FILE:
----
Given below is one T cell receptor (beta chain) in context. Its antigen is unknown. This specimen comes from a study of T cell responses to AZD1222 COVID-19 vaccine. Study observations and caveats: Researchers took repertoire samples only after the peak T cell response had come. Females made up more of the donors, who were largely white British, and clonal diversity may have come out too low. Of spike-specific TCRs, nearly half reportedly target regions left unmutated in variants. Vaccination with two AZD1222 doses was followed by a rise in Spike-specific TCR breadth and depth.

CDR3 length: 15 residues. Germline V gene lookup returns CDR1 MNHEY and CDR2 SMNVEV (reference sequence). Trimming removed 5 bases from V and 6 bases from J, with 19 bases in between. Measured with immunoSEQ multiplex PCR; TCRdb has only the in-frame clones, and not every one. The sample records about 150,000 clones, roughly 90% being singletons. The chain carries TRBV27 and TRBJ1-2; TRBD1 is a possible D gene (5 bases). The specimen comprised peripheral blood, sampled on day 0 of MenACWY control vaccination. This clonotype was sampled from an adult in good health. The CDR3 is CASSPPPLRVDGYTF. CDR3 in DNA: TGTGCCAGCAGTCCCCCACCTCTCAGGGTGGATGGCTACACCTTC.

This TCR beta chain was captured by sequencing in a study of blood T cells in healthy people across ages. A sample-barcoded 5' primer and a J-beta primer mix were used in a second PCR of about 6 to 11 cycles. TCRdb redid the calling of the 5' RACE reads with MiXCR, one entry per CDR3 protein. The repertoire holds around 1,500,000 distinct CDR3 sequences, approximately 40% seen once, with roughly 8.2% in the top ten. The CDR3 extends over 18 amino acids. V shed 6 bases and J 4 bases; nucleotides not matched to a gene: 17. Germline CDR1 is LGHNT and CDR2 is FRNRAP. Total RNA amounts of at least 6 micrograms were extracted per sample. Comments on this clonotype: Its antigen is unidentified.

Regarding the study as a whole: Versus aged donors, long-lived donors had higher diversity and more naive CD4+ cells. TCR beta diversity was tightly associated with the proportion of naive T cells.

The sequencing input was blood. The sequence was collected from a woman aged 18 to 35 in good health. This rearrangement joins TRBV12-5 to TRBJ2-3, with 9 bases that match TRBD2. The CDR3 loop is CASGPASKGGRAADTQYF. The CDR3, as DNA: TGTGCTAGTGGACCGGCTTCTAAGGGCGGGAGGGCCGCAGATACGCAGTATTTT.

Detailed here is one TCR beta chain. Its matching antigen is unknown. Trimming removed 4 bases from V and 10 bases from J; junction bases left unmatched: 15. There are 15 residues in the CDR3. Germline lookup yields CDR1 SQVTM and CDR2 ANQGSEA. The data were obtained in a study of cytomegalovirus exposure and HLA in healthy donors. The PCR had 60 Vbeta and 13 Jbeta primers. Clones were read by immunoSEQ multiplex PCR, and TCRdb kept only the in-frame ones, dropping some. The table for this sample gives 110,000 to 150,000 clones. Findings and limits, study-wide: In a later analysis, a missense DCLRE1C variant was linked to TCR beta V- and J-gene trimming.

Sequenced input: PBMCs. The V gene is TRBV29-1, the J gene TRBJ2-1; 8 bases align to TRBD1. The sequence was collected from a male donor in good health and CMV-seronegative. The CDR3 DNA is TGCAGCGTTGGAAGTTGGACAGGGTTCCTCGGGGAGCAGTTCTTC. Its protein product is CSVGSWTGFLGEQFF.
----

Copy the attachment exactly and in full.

Given below is one T cell receptor (beta chain) in context. Its antigen is unknown. This specimen comes from a study of T cell responses to AZD1222 COVID-19 vaccine. Study observations and caveats: Researchers took repertoire samples only after the peak T cell response had come. Females made up more of the donors, who were largely white British, and clonal diversity may have come out too low. Of spike-specific TCRs, nearly half reportedly target regions left unmutated in variants. Vaccination with two AZD1222 doses was followed by a rise in Spike-specific TCR breadth and depth.

CDR3 length: 15 residues. Germline V gene lookup returns CDR1 MNHEY and CDR2 SMNVEV (reference sequence). Trimming removed 5 bases from V and 6 bases from J, with 19 bases in between. Measured with immunoSEQ multiplex PCR; TCRdb has only the in-frame clones, and not every one. The sample records about 150,000 clones, roughly 90% being singletons. The chain carries TRBV27 and TRBJ1-2; TRBD1 is a possible D gene (5 bases). The specimen comprised peripheral blood, sampled on day 0 of MenACWY control vaccination. This clonotype was sampled from an adult in good health. The CDR3 is CASSPPPLRVDGYTF. CDR3 in DNA: TGTGCCAGCAGTCCCCCACCTCTCAGGGTGGATGGCTACACCTTC.

This TCR beta chain was captured by sequencing in a study of blood T cells in healthy people across ages. A sample-barcoded 5' primer and a J-beta primer mix were used in a second PCR of about 6 to 11 cycles. TCRdb redid the calling of the 5' RACE reads with MiXCR, one entry per CDR3 protein. The repertoire holds around 1,500,000 distinct CDR3 sequences, approximately 40% seen once, with roughly 8.2% in the top ten. The CDR3 extends over 18 amino acids. V shed 6 bases and J 4 bases; nucleotides not matched to a gene: 17. Germline CDR1 is LGHNT and CDR2 is FRNRAP. Total RNA amounts of at least 6 micrograms were extracted per sample. Comments on this clonotype: Its antigen is unidentified.

Regarding the study as a whole: Versus aged donors, long-lived donors had higher diversity and more naive CD4+ cells. TCR beta diversity was tightly associated with the proportion of naive T cells.

The sequencing input was blood. The sequence was collected from a woman aged 18 to 35 in good health. This rearrangement joins TRBV12-5 to TRBJ2-3, with 9 bases that match TRBD2. The CDR3 loop is CASGPASKGGRAADTQYF. The CDR3, as DNA: TGTGCTAGTGGACCGGCTTCTAAGGGCGGGAGGGCCGCAGATACGCAGTATTTT.

Detailed here is one TCR beta chain. Its matching antigen is unknown. Trimming removed 4 bases from V and 10 bases from J; junction bases left unmatched: 15. There are 15 residues in the CDR3. Germline lookup yields CDR1 SQVTM and CDR2 ANQGSEA. The data were obtained in a study of cytomegalovirus exposure and HLA in healthy donors. The PCR had 60 Vbeta and 13 Jbeta primers. Clones were read by immunoSEQ multiplex PCR, and TCRdb kept only the in-frame ones, dropping some. The table for this sample gives 110,000 to 150,000 clones. Findings and limits, study-wide: In a later analysis, a missense DCLRE1C variant was linked to TCR beta V- and J-gene trimming.

Sequenced input: PBMCs. The V gene is TRBV29-1, the J gene TRBJ2-1; 8 bases align to TRBD1. The sequence was collected from a male donor in good health and CMV-seronegative. The CDR3 DNA is TGCAGCGTTGGAAGTTGGACAGGGTTCCTCGGGGAGCAGTTCTTC. Its protein product is CSVGSWTGFLGEQFF.